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Challengers seek change for HMB
September 20, 2012, 05:00 AM By Bill Silverfarb Daily Journal staff

The two incumbents running for re-election in Half Moon Bay say the city is on the right track now after years of intense belt-tightening and lost court settlements but the two challengers in the race say the city fell so low because of poor leadership on the council.

Councilwoman Marina Fraser and Councilman John Muller face first-time candidates Harvey Rarback and John Ullom this November for the two open seats on the council.

The Daily Journal sat the four candidates down for a meeting this week to discuss the issues facing Half Moon Bay and to get a sense of why they are running for office.

Fraser has already served two terms on the council and has lived in Half Moon Bay for 40 years. She is seeking re-election because there are projects in the city, like building a new library or sprucing up athletic fields, that need to be realized, she said.

She also said she wants to see the city become safer for pedestrians and bicyclists.

Rarback, a retired physicist, is running because he had some run-ins with city staff in the past and felt ignored when trying to weigh in on a potential development about 10 years ago.

"It left a bad taste in my mouth,” he said.

Now that he is retired, he feels he has the time now to give back to the community.

Muller, known as "Farmer” John, touts his decades of experience serving on regional boards and wants to continue bringing the city’s expenses in line with its revenue.

"It’s not just two meetings a month. It’s an everyday job,” Muller said.

Ullom is running because current councilmembers "haven’t learned from their mistakes.”

No one took the blame for the botched Beachwood development that is costing the city more than $1 million a year in bond payments, he said.

He also said the city’s effort to pass a 1-cent sales tax to keep from having to contract out its police force was characterized by city officials as a "doom and gloom” scenario.

"Now they are taking credit for turning the city around,” Ullom said about the annual $800,000 the city saves by contracting out police services to the San Mateo County Sheriff’s Office.

He also said the city spends money on things the city doesn’t need such as the $450,000 it spent for an Emergency Operations Center that is currently little used.

Rarback, too, called that expense too costly.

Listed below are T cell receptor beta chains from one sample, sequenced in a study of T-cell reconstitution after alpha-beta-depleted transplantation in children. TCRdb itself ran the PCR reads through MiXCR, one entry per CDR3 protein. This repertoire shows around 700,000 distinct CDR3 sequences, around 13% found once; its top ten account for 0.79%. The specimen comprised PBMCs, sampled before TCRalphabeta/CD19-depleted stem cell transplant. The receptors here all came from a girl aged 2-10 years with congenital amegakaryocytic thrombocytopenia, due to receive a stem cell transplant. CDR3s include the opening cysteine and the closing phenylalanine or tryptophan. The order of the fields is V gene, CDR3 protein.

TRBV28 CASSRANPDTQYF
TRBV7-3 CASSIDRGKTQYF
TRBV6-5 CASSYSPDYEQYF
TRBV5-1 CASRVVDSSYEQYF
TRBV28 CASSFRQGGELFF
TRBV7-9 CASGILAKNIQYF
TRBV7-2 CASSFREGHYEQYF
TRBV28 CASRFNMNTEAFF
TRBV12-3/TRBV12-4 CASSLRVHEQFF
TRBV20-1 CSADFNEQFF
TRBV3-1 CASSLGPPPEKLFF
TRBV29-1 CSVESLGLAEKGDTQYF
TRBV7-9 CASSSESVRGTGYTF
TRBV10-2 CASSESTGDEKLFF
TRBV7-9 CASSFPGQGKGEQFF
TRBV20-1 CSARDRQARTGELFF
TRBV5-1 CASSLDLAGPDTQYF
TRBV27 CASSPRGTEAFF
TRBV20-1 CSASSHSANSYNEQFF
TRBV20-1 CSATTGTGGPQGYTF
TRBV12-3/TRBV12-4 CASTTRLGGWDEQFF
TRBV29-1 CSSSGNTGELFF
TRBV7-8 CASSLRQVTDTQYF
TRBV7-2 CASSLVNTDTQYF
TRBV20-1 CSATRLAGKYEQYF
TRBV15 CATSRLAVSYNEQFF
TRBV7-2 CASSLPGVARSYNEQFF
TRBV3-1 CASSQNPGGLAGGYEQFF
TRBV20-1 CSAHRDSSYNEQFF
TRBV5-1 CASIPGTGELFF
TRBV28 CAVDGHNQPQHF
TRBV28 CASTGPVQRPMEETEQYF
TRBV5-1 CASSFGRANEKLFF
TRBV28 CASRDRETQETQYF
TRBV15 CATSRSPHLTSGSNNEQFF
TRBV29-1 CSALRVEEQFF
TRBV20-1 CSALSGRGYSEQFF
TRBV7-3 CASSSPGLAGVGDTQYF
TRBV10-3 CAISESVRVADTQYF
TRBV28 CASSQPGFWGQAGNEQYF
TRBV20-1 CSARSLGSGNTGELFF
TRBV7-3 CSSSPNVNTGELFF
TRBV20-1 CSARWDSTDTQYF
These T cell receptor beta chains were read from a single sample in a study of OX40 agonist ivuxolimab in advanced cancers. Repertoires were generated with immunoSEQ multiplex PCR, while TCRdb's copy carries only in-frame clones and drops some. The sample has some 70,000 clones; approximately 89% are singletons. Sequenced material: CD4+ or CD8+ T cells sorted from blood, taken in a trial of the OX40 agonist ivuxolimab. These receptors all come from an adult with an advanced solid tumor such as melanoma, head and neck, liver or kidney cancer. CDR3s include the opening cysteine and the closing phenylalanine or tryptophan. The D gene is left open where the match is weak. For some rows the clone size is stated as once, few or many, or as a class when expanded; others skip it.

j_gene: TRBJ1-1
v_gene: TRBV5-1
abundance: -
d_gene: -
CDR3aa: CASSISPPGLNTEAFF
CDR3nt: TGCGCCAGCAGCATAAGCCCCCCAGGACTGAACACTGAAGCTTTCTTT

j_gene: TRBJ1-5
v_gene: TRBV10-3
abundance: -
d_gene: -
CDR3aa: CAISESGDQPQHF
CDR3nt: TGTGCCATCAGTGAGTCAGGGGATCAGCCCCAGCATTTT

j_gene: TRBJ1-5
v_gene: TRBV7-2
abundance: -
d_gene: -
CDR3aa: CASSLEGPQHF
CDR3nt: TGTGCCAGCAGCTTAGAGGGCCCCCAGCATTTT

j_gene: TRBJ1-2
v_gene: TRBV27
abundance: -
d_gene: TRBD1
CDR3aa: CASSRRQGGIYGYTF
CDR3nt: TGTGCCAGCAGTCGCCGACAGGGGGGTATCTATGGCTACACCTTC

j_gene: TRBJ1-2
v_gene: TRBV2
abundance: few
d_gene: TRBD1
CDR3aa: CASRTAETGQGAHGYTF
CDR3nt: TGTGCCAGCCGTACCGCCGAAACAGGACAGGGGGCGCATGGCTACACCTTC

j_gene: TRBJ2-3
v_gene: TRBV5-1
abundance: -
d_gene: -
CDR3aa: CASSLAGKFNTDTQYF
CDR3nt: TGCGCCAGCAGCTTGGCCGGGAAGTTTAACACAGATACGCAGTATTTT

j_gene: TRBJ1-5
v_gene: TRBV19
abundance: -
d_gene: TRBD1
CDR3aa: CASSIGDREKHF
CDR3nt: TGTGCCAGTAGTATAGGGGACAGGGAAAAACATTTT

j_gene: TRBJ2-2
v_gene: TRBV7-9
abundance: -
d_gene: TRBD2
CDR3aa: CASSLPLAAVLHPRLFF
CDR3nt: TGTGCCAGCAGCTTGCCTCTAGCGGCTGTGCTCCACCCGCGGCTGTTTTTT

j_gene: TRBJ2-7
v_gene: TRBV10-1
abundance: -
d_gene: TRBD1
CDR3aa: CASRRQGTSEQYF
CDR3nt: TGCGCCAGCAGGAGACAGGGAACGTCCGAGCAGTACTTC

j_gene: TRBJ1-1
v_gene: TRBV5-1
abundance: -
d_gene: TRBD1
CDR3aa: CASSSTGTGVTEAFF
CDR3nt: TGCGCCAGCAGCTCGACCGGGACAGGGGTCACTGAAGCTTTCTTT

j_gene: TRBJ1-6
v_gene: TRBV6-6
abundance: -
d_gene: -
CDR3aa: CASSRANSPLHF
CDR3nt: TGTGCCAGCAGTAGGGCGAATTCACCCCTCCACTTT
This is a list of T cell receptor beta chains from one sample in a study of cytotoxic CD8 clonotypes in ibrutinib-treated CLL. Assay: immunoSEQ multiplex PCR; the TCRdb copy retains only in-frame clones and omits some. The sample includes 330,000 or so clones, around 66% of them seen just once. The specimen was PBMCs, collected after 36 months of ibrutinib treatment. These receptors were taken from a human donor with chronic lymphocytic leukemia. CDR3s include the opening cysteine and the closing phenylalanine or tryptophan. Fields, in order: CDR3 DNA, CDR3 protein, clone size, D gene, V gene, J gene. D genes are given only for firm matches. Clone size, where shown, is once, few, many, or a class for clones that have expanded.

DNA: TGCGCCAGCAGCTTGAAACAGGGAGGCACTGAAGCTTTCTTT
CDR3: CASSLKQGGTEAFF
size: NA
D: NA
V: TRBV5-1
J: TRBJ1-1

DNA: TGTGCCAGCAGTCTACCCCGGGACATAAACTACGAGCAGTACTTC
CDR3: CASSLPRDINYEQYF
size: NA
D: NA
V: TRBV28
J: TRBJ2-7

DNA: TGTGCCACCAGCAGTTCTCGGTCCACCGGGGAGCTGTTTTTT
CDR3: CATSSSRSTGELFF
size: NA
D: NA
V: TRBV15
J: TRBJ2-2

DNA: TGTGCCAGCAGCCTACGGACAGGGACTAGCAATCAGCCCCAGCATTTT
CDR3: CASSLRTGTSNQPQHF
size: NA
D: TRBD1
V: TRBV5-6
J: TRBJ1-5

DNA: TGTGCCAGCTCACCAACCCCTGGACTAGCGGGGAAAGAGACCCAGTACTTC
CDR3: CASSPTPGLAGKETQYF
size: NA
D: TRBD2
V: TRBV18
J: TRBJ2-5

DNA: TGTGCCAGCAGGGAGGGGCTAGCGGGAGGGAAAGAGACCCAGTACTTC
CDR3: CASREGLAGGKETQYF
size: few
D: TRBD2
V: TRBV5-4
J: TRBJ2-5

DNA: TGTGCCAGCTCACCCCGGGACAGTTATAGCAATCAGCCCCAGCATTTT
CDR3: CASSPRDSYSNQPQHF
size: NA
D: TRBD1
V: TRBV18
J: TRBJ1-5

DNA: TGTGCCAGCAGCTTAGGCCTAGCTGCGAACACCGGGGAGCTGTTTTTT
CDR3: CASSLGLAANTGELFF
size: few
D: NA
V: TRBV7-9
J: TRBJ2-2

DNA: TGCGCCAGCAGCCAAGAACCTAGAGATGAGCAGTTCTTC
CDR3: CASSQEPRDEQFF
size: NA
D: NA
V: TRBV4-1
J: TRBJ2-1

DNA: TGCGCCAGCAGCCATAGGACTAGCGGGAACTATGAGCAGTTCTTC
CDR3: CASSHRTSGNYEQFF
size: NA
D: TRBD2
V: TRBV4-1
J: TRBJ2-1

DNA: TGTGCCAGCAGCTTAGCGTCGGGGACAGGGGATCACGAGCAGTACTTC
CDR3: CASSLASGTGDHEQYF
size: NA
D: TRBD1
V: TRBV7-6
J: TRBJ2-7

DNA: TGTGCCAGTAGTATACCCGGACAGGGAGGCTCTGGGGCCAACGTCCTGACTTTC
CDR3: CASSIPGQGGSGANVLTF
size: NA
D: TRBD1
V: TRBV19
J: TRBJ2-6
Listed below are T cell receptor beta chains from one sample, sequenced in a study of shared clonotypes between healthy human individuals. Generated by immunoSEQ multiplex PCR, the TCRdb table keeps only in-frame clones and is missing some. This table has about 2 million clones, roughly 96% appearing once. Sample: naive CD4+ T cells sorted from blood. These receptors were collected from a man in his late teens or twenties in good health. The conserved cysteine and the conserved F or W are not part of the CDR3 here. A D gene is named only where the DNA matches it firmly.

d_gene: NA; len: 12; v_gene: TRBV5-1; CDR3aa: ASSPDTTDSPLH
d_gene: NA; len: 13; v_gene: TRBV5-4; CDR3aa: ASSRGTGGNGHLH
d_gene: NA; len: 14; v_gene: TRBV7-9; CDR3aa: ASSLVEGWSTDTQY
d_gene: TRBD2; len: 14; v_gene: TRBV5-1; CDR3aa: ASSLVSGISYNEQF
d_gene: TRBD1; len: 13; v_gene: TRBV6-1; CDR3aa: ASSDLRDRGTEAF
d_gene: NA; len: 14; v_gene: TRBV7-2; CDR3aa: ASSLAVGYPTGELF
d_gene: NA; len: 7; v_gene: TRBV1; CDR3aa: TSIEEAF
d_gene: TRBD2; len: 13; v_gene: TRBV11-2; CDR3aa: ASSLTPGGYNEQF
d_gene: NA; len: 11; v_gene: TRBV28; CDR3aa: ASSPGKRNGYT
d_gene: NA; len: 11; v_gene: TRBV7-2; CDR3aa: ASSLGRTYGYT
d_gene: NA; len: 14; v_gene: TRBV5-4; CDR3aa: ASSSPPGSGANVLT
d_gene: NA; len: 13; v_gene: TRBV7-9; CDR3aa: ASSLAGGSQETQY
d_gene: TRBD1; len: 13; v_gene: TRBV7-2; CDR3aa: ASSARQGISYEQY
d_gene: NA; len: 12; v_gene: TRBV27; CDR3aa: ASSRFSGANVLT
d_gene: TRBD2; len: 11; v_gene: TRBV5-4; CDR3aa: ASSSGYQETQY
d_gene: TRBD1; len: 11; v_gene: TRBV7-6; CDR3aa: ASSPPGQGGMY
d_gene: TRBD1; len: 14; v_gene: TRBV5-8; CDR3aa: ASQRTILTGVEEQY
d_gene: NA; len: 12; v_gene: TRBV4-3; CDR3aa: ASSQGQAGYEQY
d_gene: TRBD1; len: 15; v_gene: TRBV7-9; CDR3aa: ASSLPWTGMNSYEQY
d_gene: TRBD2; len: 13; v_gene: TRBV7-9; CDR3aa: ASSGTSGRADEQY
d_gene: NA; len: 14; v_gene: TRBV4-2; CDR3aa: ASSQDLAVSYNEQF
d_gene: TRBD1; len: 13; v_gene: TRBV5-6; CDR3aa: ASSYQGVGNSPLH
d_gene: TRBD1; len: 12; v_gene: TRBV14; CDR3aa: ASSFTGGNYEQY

"It is redundant and a waste of money,” Rarback said.

But Fraser said the coastal city needs to be prepared for potential disasters, such as a tsunami, and that the expenditure is justified.

"We need to continue to be prepared in the event of an emergency,” she said.

Fraser wants to bring some projects back to life that sat idle while the city dealt with Beachwood such as a facility for seniors.

The city had about 70 employees just a few short years ago but that number has dwindled to about 20 now as Half Moon Bay contracts out many services it used to provide in house.

"We’ve restructured and reorganized the city but there is still room to explore combining and sharing resources with other cities,” she said.

Rarback is especially upset with city officials for not respecting the Coastal Act. Recently, the city had to pay a more than $400,000 settlement for doing work on the coast for which it did not seek permits.

As far as future development in the city goes, Fraser said, the city does not have a lot of land left to develop.

The Beachwood property, now known as the Cabrillo Highway properties, can one day be sold to reap the city significant money and create housing opportunities.

Muller, however, thinks growth "is a thing of the past.”

Future development, he said, would likely be private property infill.

Ullom, however, thinks the city should develop every piece of property it can.

"We are on the edge,” he said.

He suggests building high-density housing for seniors since there are not enough jobs on the coast to support family housing.

Tourism is one of the city’s biggest revenue generators and Muller wants to attract more Bay Area residents to the coastal city.

Fraser agrees, saying the area’s "beautiful beaches” and small-town feel should be a draw for "staycations.”

Ullom, too, wants the city to promote eco-tourism.

"Half Moon Bay is the premier destination to ride a bicycle and we need to promote that to the rest of the Bay Area,” Ullom said.

Ullom’s biggest issue with the council is that none of its members have "owned up” to their mistakes.

"They need to take responsibility,” he said.

Rarback is seeking more transparency from the city.

"We need to fix the mistakes from our past and clean house. There’s more to being a good leader than just being well-liked,” he said about the current council.

The general election is Tuesday, Nov. 6.

Bill Silverfarb can be reached by email: or by phone: (650) 344-5200 ext. 106.

bio boxes

Name: Marina Fraser

Age: 53

Occupation: Project manager at Genentech

Experience: Incumbent councilwoman

Education: Attended De Anza College and College of San Mateo

Name: John Muller

Age: 66

Occupation: Farmer

Experience: Incumbent councilman

Family: Married with two children and two grandchildren

Name: Harvey Rarback

Age: 66

Occupation: Retired physicist

Experience: Officer, Sandy Cove Homeowner’s Association

Education: Ph.D. in physics

Family: Married with two children

Name: John Ullom

Age: 52

Occupation: Technology specialist

Experience: Self-employed business person

Education: Graduated from high school

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